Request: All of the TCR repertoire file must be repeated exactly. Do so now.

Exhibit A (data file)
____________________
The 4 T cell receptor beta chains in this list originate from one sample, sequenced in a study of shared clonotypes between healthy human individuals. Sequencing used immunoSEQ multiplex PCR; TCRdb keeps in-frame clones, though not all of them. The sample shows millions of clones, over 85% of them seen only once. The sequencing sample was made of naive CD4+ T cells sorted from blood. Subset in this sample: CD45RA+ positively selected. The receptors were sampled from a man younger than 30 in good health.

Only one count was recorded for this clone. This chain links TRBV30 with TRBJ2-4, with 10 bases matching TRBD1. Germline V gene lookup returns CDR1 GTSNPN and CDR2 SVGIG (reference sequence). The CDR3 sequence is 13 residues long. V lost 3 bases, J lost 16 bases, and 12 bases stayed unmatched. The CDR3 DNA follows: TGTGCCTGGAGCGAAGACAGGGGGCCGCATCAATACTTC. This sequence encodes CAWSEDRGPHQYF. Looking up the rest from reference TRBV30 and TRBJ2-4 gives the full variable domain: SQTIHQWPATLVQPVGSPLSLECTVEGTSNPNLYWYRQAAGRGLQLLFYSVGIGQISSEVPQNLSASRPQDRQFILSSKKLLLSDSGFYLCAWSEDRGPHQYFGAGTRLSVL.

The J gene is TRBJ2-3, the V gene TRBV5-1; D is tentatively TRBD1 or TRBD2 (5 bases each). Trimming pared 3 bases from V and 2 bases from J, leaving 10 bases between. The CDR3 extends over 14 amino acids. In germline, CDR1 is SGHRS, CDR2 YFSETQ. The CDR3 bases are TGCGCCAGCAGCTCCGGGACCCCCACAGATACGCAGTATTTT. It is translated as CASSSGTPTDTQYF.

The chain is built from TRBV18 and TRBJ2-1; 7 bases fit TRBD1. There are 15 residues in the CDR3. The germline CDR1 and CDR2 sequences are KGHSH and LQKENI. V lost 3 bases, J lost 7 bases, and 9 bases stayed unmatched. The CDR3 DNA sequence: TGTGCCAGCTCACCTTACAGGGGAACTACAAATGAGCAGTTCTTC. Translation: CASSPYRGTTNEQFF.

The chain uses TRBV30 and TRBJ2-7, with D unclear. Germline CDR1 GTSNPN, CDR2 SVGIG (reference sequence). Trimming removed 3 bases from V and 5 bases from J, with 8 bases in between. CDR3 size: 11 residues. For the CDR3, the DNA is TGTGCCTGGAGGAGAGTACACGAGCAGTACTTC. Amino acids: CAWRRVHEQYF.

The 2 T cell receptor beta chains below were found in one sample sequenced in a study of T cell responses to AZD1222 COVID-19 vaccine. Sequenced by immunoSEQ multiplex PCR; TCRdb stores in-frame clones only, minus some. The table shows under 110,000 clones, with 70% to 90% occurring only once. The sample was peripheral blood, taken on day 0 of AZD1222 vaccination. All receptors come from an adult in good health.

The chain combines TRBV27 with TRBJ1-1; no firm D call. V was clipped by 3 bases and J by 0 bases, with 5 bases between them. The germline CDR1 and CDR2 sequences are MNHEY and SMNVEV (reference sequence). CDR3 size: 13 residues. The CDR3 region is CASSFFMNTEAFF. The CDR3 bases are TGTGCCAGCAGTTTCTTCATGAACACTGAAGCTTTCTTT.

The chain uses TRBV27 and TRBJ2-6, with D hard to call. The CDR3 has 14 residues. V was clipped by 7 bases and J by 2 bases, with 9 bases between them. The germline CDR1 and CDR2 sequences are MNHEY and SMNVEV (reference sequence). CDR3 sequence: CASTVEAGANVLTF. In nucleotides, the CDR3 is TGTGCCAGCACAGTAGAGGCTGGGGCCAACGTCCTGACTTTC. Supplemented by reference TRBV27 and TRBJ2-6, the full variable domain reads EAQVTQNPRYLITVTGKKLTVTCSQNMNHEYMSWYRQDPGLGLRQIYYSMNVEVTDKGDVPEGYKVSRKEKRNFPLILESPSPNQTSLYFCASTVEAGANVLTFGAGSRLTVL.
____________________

The 4 T cell receptor beta chains in this list originate from one sample, sequenced in a study of shared clonotypes between healthy human individuals. Sequencing used immunoSEQ multiplex PCR; TCRdb keeps in-frame clones, though not all of them. The sample shows millions of clones, over 85% of them seen only once. The sequencing sample was made of naive CD4+ T cells sorted from blood. Subset in this sample: CD45RA+ positively selected. The receptors were sampled from a man younger than 30 in good health.

Only one count was recorded for this clone. This chain links TRBV30 with TRBJ2-4, with 10 bases matching TRBD1. Germline V gene lookup returns CDR1 GTSNPN and CDR2 SVGIG (reference sequence). The CDR3 sequence is 13 residues long. V lost 3 bases, J lost 16 bases, and 12 bases stayed unmatched. The CDR3 DNA follows: TGTGCCTGGAGCGAAGACAGGGGGCCGCATCAATACTTC. This sequence encodes CAWSEDRGPHQYF. Looking up the rest from reference TRBV30 and TRBJ2-4 gives the full variable domain: SQTIHQWPATLVQPVGSPLSLECTVEGTSNPNLYWYRQAAGRGLQLLFYSVGIGQISSEVPQNLSASRPQDRQFILSSKKLLLSDSGFYLCAWSEDRGPHQYFGAGTRLSVL.

The J gene is TRBJ2-3, the V gene TRBV5-1; D is tentatively TRBD1 or TRBD2 (5 bases each). Trimming pared 3 bases from V and 2 bases from J, leaving 10 bases between. The CDR3 extends over 14 amino acids. In germline, CDR1 is SGHRS, CDR2 YFSETQ. The CDR3 bases are TGCGCCAGCAGCTCCGGGACCCCCACAGATACGCAGTATTTT. It is translated as CASSSGTPTDTQYF.

The chain is built from TRBV18 and TRBJ2-1; 7 bases fit TRBD1. There are 15 residues in the CDR3. The germline CDR1 and CDR2 sequences are KGHSH and LQKENI. V lost 3 bases, J lost 7 bases, and 9 bases stayed unmatched. The CDR3 DNA sequence: TGTGCCAGCTCACCTTACAGGGGAACTACAAATGAGCAGTTCTTC. Translation: CASSPYRGTTNEQFF.

The chain uses TRBV30 and TRBJ2-7, with D unclear. Germline CDR1 GTSNPN, CDR2 SVGIG (reference sequence). Trimming removed 3 bases from V and 5 bases from J, with 8 bases in between. CDR3 size: 11 residues. For the CDR3, the DNA is TGTGCCTGGAGGAGAGTACACGAGCAGTACTTC. Amino acids: CAWRRVHEQYF.

The 2 T cell receptor beta chains below were found in one sample sequenced in a study of T cell responses to AZD1222 COVID-19 vaccine. Sequenced by immunoSEQ multiplex PCR; TCRdb stores in-frame clones only, minus some. The table shows under 110,000 clones, with 70% to 90% occurring only once. The sample was peripheral blood, taken on day 0 of AZD1222 vaccination. All receptors come from an adult in good health.

The chain combines TRBV27 with TRBJ1-1; no firm D call. V was clipped by 3 bases and J by 0 bases, with 5 bases between them. The germline CDR1 and CDR2 sequences are MNHEY and SMNVEV (reference sequence). CDR3 size: 13 residues. The CDR3 region is CASSFFMNTEAFF. The CDR3 bases are TGTGCCAGCAGTTTCTTCATGAACACTGAAGCTTTCTTT.

The chain uses TRBV27 and TRBJ2-6, with D hard to call. The CDR3 has 14 residues. V was clipped by 7 bases and J by 2 bases, with 9 bases between them. The germline CDR1 and CDR2 sequences are MNHEY and SMNVEV (reference sequence). CDR3 sequence: CASTVEAGANVLTF. In nucleotides, the CDR3 is TGTGCCAGCACAGTAGAGGCTGGGGCCAACGTCCTGACTTTC. Supplemented by reference TRBV27 and TRBJ2-6, the full variable domain reads EAQVTQNPRYLITVTGKKLTVTCSQNMNHEYMSWYRQDPGLGLRQIYYSMNVEVTDKGDVPEGYKVSRKEKRNFPLILESPSPNQTSLYFCASTVEAGANVLTFGAGSRLTVL.